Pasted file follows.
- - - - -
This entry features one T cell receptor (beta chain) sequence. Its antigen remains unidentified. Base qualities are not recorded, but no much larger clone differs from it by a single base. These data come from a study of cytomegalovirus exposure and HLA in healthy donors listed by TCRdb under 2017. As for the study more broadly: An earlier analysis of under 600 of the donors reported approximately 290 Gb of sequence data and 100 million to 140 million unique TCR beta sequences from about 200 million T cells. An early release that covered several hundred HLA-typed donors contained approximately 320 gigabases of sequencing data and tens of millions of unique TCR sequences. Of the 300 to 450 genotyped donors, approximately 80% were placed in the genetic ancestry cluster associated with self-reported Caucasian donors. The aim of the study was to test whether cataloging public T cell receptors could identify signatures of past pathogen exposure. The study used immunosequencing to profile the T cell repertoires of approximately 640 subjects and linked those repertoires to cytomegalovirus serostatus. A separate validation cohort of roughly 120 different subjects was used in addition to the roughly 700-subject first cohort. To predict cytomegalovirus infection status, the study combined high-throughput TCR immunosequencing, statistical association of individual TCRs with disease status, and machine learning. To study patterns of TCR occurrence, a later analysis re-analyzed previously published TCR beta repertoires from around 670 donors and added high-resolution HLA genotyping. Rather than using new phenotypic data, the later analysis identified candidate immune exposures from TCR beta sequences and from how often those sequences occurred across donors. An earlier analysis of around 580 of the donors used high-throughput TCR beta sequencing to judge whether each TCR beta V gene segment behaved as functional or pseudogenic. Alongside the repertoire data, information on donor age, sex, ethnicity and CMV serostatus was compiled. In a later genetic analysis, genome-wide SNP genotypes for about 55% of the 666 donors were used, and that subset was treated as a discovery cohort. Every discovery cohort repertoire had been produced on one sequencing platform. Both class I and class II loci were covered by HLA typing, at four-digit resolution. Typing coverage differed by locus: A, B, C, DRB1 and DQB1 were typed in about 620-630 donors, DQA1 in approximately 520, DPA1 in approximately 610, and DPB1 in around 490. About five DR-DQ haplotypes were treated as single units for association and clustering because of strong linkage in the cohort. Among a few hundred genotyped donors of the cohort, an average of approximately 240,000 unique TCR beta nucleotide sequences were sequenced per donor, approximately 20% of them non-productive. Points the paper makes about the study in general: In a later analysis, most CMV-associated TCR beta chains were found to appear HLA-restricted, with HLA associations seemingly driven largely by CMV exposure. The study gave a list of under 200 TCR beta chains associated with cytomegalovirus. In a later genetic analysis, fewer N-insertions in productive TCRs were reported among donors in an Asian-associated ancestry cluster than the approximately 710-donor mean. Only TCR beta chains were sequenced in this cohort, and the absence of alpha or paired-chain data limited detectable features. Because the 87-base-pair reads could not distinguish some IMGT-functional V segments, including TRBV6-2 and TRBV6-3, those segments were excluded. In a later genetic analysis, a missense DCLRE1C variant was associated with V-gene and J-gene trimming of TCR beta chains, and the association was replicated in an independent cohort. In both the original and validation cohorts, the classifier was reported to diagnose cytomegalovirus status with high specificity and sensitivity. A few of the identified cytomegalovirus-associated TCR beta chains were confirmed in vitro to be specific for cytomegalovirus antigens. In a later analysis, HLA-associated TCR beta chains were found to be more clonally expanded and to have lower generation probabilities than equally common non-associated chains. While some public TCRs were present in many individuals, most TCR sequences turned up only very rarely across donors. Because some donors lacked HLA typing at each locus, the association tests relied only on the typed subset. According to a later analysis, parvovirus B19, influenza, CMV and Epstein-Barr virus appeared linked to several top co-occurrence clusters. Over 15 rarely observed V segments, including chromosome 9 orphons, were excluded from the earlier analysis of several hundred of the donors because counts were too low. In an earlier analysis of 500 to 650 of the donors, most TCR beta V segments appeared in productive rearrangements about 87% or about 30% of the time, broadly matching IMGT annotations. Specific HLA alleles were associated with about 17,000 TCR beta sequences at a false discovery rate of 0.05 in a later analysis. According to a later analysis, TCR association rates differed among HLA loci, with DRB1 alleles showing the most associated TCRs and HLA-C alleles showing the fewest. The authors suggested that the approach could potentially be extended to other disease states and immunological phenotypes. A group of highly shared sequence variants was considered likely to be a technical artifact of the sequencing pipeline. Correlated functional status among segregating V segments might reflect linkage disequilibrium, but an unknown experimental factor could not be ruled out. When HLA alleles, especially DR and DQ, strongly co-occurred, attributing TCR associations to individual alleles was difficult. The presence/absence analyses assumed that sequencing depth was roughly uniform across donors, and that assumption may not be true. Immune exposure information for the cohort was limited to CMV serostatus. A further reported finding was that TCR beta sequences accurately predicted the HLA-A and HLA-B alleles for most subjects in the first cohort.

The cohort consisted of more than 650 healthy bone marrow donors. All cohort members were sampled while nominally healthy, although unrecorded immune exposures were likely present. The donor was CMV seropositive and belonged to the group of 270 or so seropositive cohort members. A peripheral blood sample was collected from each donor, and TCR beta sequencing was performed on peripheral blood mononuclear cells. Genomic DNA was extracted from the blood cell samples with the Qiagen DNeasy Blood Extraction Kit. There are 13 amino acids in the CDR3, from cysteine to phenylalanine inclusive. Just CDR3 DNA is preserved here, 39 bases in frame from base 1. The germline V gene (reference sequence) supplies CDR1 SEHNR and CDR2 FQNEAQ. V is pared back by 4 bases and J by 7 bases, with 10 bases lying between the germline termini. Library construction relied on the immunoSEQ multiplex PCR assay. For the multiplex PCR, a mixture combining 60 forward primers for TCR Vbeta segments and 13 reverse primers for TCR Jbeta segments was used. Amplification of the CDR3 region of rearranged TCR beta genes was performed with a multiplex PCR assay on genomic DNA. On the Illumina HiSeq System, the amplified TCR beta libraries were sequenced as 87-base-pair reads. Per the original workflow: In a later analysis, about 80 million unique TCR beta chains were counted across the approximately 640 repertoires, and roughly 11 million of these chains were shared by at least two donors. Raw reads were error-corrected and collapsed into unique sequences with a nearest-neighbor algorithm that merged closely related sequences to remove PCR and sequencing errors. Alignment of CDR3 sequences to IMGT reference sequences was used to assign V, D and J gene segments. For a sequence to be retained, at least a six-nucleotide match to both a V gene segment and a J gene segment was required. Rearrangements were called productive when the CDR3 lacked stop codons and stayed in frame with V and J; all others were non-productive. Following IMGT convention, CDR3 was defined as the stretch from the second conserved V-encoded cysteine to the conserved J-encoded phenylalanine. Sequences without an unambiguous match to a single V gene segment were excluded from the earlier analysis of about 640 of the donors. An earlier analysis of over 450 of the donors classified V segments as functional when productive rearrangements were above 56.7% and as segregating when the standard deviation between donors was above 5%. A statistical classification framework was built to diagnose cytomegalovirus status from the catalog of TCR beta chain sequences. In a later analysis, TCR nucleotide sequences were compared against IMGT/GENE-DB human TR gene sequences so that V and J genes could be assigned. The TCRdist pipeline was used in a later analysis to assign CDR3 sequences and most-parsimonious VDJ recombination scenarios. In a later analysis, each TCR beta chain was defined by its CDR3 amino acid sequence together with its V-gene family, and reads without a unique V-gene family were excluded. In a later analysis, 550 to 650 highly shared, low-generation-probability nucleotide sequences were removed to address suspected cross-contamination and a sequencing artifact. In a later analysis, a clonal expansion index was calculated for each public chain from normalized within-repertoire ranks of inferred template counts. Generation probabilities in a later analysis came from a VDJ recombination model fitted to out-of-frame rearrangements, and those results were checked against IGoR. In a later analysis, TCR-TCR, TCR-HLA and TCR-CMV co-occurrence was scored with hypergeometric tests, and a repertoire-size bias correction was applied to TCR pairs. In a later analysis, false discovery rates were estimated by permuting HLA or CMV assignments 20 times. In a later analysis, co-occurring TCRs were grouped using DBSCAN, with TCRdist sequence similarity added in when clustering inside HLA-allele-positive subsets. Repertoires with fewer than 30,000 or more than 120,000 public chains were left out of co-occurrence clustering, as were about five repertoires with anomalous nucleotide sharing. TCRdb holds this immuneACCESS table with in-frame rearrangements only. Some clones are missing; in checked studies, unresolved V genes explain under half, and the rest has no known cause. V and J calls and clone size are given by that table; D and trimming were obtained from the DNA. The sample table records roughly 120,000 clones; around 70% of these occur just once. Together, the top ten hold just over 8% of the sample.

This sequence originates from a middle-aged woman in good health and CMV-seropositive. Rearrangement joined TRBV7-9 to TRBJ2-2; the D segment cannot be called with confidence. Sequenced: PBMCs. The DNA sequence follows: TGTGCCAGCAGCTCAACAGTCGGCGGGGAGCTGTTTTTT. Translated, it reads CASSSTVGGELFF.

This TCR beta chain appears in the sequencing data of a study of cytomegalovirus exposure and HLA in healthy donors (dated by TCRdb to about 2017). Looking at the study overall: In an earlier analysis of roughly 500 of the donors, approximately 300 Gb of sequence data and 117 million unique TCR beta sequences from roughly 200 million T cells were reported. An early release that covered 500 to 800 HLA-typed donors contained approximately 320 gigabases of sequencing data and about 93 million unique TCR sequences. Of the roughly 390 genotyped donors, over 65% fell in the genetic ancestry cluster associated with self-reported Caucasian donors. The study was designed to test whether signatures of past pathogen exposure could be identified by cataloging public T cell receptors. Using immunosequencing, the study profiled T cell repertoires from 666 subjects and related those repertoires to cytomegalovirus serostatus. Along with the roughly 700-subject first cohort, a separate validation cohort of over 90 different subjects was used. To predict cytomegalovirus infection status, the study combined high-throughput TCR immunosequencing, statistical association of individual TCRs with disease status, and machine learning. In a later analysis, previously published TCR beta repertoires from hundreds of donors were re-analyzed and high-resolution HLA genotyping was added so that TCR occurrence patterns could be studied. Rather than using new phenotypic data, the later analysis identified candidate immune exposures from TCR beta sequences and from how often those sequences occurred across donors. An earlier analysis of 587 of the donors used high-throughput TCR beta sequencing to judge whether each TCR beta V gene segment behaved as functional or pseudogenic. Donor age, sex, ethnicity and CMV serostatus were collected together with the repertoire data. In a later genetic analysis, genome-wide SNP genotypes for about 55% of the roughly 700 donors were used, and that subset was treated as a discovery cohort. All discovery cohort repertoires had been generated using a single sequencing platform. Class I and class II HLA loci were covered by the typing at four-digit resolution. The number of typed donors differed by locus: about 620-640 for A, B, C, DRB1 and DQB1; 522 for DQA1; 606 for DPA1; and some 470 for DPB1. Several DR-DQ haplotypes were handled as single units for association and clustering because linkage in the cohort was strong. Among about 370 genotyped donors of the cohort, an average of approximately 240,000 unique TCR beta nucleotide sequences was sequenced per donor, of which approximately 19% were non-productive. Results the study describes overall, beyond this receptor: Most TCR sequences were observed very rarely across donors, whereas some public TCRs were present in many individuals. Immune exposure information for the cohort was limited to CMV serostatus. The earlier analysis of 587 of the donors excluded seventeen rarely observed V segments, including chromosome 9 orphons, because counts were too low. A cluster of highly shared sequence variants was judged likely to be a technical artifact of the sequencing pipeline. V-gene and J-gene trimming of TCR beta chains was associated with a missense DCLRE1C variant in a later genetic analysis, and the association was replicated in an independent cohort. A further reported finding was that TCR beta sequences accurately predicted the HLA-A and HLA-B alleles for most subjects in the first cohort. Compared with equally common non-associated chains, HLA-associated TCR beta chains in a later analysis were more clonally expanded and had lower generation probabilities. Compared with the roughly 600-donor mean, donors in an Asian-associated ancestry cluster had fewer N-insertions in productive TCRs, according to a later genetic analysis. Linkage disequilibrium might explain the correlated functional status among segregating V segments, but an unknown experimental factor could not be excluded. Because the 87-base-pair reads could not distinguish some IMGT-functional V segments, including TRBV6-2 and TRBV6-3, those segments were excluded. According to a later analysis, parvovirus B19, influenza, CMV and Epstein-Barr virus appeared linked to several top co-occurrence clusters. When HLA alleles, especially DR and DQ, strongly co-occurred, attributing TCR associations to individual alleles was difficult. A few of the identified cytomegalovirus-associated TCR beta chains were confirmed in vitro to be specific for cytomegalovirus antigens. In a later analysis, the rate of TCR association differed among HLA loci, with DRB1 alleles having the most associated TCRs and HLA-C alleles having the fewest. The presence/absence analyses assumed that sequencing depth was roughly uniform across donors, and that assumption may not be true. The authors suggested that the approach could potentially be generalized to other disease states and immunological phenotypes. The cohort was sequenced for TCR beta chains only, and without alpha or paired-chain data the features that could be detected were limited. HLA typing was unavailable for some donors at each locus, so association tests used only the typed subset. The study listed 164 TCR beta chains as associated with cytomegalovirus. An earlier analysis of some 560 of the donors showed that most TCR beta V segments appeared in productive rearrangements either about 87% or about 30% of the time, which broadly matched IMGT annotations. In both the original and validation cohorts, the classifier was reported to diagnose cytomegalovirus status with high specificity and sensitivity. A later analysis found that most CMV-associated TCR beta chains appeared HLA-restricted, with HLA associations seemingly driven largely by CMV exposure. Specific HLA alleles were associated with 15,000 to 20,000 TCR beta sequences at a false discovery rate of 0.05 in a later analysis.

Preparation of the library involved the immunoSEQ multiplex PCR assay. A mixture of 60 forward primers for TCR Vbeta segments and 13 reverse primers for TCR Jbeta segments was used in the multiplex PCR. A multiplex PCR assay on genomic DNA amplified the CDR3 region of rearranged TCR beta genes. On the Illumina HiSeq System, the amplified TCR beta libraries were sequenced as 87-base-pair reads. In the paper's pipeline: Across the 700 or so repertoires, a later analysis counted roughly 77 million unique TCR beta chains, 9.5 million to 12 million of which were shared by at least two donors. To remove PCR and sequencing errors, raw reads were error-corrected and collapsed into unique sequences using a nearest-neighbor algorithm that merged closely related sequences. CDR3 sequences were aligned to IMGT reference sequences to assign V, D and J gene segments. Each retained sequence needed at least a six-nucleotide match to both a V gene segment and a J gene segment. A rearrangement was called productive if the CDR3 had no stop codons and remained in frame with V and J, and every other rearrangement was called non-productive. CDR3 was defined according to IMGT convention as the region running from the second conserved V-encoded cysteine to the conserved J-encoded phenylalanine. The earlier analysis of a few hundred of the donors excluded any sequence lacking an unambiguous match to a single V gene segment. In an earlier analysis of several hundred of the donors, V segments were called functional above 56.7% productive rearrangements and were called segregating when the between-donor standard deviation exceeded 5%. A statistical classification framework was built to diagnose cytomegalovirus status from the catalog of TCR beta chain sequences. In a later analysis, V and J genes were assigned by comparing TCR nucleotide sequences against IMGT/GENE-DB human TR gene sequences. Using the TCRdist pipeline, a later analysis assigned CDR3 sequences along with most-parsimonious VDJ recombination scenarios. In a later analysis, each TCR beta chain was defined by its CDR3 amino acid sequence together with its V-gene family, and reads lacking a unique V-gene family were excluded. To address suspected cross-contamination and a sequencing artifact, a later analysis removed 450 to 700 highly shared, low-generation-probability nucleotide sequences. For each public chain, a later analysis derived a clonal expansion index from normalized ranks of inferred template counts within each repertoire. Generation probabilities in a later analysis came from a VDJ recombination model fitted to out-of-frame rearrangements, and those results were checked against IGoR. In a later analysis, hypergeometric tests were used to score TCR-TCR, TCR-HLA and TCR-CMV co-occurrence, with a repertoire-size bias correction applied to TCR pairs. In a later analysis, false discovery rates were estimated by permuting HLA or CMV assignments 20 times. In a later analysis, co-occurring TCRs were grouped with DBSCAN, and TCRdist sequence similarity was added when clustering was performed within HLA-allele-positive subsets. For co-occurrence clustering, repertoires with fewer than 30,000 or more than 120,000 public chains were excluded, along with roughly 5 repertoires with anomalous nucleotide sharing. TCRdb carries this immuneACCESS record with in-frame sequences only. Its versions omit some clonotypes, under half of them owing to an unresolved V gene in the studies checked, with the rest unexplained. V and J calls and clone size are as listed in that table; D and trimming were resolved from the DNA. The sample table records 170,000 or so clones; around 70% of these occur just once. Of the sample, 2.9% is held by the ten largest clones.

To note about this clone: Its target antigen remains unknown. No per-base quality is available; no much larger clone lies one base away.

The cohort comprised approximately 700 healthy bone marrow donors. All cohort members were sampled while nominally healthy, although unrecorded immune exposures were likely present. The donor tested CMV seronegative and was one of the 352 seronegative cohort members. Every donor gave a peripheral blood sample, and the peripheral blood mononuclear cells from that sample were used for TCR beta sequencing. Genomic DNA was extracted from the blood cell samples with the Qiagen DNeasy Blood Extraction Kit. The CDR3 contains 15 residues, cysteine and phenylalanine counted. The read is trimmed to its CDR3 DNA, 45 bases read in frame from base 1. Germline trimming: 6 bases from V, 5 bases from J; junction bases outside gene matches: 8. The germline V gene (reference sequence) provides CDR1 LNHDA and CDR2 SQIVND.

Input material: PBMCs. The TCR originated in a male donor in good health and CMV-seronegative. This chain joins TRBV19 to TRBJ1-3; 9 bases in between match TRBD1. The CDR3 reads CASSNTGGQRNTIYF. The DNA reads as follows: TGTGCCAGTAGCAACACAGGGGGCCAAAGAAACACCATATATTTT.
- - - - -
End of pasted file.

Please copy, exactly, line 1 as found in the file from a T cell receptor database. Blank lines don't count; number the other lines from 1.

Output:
This entry features one T cell receptor (beta chain) sequence. Its antigen remains unidentified. Base qualities are not recorded, but no much larger clone differs from it by a single base. These data come from a study of cytomegalovirus exposure and HLA in healthy donors listed by TCRdb under 2017. As for the study more broadly: An earlier analysis of under 600 of the donors reported approximately 290 Gb of sequence data and 100 million to 140 million unique TCR beta sequences from about 200 million T cells. An early release that covered several hundred HLA-typed donors contained approximately 320 gigabases of sequencing data and tens of millions of unique TCR sequences. Of the 300 to 450 genotyped donors, approximately 80% were placed in the genetic ancestry cluster associated with self-reported Caucasian donors. The aim of the study was to test whether cataloging public T cell receptors could identify signatures of past pathogen exposure. The study used immunosequencing to profile the T cell repertoires of approximately 640 subjects and linked those repertoires to cytomegalovirus serostatus. A separate validation cohort of roughly 120 different subjects was used in addition to the roughly 700-subject first cohort. To predict cytomegalovirus infection status, the study combined high-throughput TCR immunosequencing, statistical association of individual TCRs with disease status, and machine learning. To study patterns of TCR occurrence, a later analysis re-analyzed previously published TCR beta repertoires from around 670 donors and added high-resolution HLA genotyping. Rather than using new phenotypic data, the later analysis identified candidate immune exposures from TCR beta sequences and from how often those sequences occurred across donors. An earlier analysis of around 580 of the donors used high-throughput TCR beta sequencing to judge whether each TCR beta V gene segment behaved as functional or pseudogenic. Alongside the repertoire data, information on donor age, sex, ethnicity and CMV serostatus was compiled. In a later genetic analysis, genome-wide SNP genotypes for about 55% of the 666 donors were used, and that subset was treated as a discovery cohort. Every discovery cohort repertoire had been produced on one sequencing platform. Both class I and class II loci were covered by HLA typing, at four-digit resolution. Typing coverage differed by locus: A, B, C, DRB1 and DQB1 were typed in about 620-630 donors, DQA1 in approximately 520, DPA1 in approximately 610, and DPB1 in around 490. About five DR-DQ haplotypes were treated as single units for association and clustering because of strong linkage in the cohort. Among a few hundred genotyped donors of the cohort, an average of approximately 240,000 unique TCR beta nucleotide sequences were sequenced per donor, approximately 20% of them non-productive. Points the paper makes about the study in general: In a later analysis, most CMV-associated TCR beta chains were found to appear HLA-restricted, with HLA associations seemingly driven largely by CMV exposure. The study gave a list of under 200 TCR beta chains associated with cytomegalovirus. In a later genetic analysis, fewer N-insertions in productive TCRs were reported among donors in an Asian-associated ancestry cluster than the approximately 710-donor mean. Only TCR beta chains were sequenced in this cohort, and the absence of alpha or paired-chain data limited detectable features. Because the 87-base-pair reads could not distinguish some IMGT-functional V segments, including TRBV6-2 and TRBV6-3, those segments were excluded. In a later genetic analysis, a missense DCLRE1C variant was associated with V-gene and J-gene trimming of TCR beta chains, and the association was replicated in an independent cohort. In both the original and validation cohorts, the classifier was reported to diagnose cytomegalovirus status with high specificity and sensitivity. A few of the identified cytomegalovirus-associated TCR beta chains were confirmed in vitro to be specific for cytomegalovirus antigens. In a later analysis, HLA-associated TCR beta chains were found to be more clonally expanded and to have lower generation probabilities than equally common non-associated chains. While some public TCRs were present in many individuals, most TCR sequences turned up only very rarely across donors. Because some donors lacked HLA typing at each locus, the association tests relied only on the typed subset. According to a later analysis, parvovirus B19, influenza, CMV and Epstein-Barr virus appeared linked to several top co-occurrence clusters. Over 15 rarely observed V segments, including chromosome 9 orphons, were excluded from the earlier analysis of several hundred of the donors because counts were too low. In an earlier analysis of 500 to 650 of the donors, most TCR beta V segments appeared in productive rearrangements about 87% or about 30% of the time, broadly matching IMGT annotations. Specific HLA alleles were associated with about 17,000 TCR beta sequences at a false discovery rate of 0.05 in a later analysis. According to a later analysis, TCR association rates differed among HLA loci, with DRB1 alleles showing the most associated TCRs and HLA-C alleles showing the fewest. The authors suggested that the approach could potentially be extended to other disease states and immunological phenotypes. A group of highly shared sequence variants was considered likely to be a technical artifact of the sequencing pipeline. Correlated functional status among segregating V segments might reflect linkage disequilibrium, but an unknown experimental factor could not be ruled out. When HLA alleles, especially DR and DQ, strongly co-occurred, attributing TCR associations to individual alleles was difficult. The presence/absence analyses assumed that sequencing depth was roughly uniform across donors, and that assumption may not be true. Immune exposure information for the cohort was limited to CMV serostatus. A further reported finding was that TCR beta sequences accurately predicted the HLA-A and HLA-B alleles for most subjects in the first cohort.